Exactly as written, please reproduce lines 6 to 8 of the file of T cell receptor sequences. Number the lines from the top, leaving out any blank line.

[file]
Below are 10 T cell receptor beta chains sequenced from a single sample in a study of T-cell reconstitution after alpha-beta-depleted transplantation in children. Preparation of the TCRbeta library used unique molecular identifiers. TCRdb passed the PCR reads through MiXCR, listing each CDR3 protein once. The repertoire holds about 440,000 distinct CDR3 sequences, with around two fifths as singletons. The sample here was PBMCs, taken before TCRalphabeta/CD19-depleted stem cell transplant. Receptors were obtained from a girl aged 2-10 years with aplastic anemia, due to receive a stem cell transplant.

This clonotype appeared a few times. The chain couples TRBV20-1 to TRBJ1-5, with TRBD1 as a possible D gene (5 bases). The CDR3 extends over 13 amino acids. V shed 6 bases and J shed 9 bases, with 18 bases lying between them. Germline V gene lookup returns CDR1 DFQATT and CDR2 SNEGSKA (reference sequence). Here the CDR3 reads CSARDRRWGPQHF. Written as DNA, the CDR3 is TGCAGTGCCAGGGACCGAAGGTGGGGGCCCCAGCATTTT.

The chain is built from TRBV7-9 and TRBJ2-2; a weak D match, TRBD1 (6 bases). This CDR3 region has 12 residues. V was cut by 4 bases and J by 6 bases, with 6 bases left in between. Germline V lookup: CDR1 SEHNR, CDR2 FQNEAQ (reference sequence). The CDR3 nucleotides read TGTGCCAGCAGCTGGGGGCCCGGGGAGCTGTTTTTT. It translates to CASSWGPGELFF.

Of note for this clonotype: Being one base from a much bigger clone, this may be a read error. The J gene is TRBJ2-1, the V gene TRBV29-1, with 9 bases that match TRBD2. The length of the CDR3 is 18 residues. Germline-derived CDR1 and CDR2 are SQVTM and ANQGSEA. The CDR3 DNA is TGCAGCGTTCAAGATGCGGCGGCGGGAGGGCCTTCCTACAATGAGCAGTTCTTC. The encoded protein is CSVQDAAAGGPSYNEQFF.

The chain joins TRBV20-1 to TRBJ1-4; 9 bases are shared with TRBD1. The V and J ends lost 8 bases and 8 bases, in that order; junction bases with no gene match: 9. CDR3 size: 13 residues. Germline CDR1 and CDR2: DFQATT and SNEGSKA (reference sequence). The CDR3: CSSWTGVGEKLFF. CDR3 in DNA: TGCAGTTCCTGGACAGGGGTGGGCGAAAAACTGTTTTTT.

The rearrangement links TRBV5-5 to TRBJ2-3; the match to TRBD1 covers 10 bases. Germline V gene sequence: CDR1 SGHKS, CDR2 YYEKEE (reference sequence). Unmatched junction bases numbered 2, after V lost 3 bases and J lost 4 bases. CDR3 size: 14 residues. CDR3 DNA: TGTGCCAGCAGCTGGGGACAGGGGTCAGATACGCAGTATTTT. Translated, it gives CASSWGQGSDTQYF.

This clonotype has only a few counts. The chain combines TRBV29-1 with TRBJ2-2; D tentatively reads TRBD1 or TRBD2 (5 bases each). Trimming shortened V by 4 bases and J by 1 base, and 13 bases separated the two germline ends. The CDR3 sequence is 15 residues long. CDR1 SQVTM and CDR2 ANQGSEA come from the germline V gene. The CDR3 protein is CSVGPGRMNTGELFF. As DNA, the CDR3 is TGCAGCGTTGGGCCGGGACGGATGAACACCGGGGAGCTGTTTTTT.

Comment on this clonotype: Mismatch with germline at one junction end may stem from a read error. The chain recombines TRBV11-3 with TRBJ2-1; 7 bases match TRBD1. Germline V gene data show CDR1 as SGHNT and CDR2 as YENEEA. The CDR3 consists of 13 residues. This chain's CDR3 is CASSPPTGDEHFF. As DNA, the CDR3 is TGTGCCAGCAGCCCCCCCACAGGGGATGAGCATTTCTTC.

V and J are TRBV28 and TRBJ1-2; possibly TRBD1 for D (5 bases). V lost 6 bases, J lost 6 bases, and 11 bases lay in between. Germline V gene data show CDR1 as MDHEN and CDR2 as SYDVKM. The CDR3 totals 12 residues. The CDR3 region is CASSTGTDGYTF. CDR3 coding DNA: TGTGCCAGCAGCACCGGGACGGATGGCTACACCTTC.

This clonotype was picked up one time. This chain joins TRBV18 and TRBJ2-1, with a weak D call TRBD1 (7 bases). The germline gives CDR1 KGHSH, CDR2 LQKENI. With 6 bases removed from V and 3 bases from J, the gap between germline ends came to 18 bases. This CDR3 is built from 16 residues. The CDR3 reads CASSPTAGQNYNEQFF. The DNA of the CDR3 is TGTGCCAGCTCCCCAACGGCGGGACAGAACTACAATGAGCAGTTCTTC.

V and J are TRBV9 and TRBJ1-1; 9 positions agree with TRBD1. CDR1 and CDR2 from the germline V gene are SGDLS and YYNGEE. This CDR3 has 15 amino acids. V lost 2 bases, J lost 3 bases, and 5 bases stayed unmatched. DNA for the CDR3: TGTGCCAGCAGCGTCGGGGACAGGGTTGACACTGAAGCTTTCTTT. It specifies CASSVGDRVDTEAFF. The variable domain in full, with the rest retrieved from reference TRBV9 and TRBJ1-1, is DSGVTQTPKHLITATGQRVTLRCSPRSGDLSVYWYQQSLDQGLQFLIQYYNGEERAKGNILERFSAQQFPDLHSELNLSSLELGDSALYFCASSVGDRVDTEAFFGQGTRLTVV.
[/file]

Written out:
The rearrangement links TRBV5-5 to TRBJ2-3; the match to TRBD1 covers 10 bases. Germline V gene sequence: CDR1 SGHKS, CDR2 YYEKEE (reference sequence). Unmatched junction bases numbered 2, after V lost 3 bases and J lost 4 bases. CDR3 size: 14 residues. CDR3 DNA: TGTGCCAGCAGCTGGGGACAGGGGTCAGATACGCAGTATTTT. Translated, it gives CASSWGQGSDTQYF.

This clonotype has only a few counts. The chain combines TRBV29-1 with TRBJ2-2; D tentatively reads TRBD1 or TRBD2 (5 bases each). Trimming shortened V by 4 bases and J by 1 base, and 13 bases separated the two germline ends. The CDR3 sequence is 15 residues long. CDR1 SQVTM and CDR2 ANQGSEA come from the germline V gene. The CDR3 protein is CSVGPGRMNTGELFF. As DNA, the CDR3 is TGCAGCGTTGGGCCGGGACGGATGAACACCGGGGAGCTGTTTTTT.

Comment on this clonotype: Mismatch with germline at one junction end may stem from a read error. The chain recombines TRBV11-3 with TRBJ2-1; 7 bases match TRBD1. Germline V gene data show CDR1 as SGHNT and CDR2 as YENEEA. The CDR3 consists of 13 residues. This chain's CDR3 is CASSPPTGDEHFF. As DNA, the CDR3 is TGTGCCAGCAGCCCCCCCACAGGGGATGAGCATTTCTTC.